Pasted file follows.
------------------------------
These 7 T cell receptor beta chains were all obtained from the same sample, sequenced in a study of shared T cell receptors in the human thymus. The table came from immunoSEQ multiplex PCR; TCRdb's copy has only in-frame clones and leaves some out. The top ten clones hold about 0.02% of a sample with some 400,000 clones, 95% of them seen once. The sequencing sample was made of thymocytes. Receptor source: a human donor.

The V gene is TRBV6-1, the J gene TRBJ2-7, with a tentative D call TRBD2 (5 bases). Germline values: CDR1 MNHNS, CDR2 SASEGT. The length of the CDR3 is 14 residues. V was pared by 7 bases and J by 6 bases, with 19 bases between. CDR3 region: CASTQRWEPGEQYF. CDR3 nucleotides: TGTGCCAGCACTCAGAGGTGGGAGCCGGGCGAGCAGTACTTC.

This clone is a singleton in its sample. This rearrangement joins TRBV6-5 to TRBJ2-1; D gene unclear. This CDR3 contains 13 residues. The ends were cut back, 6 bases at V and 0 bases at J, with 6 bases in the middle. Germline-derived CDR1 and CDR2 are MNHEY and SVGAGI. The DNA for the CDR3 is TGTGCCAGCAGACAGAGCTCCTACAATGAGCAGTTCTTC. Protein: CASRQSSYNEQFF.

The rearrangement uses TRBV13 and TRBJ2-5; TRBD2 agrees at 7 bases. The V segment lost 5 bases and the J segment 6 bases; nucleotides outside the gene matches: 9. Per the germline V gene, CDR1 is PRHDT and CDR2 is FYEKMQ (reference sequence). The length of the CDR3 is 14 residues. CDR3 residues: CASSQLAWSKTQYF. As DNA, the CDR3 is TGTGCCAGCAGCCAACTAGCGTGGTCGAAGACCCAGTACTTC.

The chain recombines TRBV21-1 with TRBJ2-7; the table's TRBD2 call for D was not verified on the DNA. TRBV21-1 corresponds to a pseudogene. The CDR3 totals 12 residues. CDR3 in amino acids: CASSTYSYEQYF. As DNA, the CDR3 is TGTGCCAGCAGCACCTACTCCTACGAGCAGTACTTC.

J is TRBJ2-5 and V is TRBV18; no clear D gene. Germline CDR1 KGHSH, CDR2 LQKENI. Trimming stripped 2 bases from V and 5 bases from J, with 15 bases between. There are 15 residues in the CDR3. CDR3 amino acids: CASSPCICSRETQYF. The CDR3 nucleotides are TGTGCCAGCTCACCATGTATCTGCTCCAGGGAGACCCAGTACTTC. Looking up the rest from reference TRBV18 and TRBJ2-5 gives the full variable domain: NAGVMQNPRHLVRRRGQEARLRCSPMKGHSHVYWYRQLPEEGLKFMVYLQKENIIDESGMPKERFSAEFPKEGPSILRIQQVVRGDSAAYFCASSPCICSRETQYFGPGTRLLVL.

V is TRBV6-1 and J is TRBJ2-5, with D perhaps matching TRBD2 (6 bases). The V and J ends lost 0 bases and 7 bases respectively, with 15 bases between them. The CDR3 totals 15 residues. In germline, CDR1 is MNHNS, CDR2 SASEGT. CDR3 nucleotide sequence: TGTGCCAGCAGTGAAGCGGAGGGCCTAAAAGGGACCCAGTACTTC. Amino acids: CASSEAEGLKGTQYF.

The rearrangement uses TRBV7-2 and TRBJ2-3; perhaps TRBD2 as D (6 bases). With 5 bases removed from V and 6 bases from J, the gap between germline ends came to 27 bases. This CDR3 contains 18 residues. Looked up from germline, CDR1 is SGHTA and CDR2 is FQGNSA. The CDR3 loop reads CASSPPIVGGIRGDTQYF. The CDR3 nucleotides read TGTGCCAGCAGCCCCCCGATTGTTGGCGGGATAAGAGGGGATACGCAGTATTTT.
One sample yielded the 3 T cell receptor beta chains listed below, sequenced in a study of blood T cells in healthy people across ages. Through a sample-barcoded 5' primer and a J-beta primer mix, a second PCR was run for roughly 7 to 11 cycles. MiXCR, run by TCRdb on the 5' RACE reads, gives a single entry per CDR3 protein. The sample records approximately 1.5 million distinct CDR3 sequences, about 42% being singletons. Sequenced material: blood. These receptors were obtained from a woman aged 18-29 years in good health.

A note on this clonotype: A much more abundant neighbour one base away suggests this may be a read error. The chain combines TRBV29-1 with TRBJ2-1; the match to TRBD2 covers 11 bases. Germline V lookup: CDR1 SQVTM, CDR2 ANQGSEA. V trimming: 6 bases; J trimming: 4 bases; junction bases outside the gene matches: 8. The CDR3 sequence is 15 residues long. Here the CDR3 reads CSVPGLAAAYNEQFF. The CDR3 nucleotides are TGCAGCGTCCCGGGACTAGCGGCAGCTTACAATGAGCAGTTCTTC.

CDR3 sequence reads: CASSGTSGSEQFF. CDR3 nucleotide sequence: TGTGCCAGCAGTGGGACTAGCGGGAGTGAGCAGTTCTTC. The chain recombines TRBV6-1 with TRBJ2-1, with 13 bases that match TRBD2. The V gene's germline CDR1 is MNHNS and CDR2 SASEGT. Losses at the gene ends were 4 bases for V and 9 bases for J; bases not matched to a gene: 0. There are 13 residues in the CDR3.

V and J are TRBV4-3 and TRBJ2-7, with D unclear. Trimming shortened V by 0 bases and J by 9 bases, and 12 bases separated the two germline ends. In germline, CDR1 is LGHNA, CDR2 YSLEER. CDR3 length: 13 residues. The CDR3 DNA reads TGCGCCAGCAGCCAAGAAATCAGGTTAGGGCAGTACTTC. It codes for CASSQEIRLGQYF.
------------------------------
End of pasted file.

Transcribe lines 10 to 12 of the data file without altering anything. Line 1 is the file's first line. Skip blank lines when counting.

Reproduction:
A note on this clonotype: A much more abundant neighbour one base away suggests this may be a read error. The chain combines TRBV29-1 with TRBJ2-1; the match to TRBD2 covers 11 bases. Germline V lookup: CDR1 SQVTM, CDR2 ANQGSEA. V trimming: 6 bases; J trimming: 4 bases; junction bases outside the gene matches: 8. The CDR3 sequence is 15 residues long. Here the CDR3 reads CSVPGLAAAYNEQFF. The CDR3 nucleotides are TGCAGCGTCCCGGGACTAGCGGCAGCTTACAATGAGCAGTTCTTC.

CDR3 sequence reads: CASSGTSGSEQFF. CDR3 nucleotide sequence: TGTGCCAGCAGTGGGACTAGCGGGAGTGAGCAGTTCTTC. The chain recombines TRBV6-1 with TRBJ2-1, with 13 bases that match TRBD2. The V gene's germline CDR1 is MNHNS and CDR2 SASEGT. Losses at the gene ends were 4 bases for V and 9 bases for J; bases not matched to a gene: 0. There are 13 residues in the CDR3.

V and J are TRBV4-3 and TRBJ2-7, with D unclear. Trimming shortened V by 0 bases and J by 9 bases, and 12 bases separated the two germline ends. In germline, CDR1 is LGHNA, CDR2 YSLEER. CDR3 length: 13 residues. The CDR3 DNA reads TGCGCCAGCAGCCAAGAAATCAGGTTAGGGCAGTACTTC. It codes for CASSQEIRLGQYF.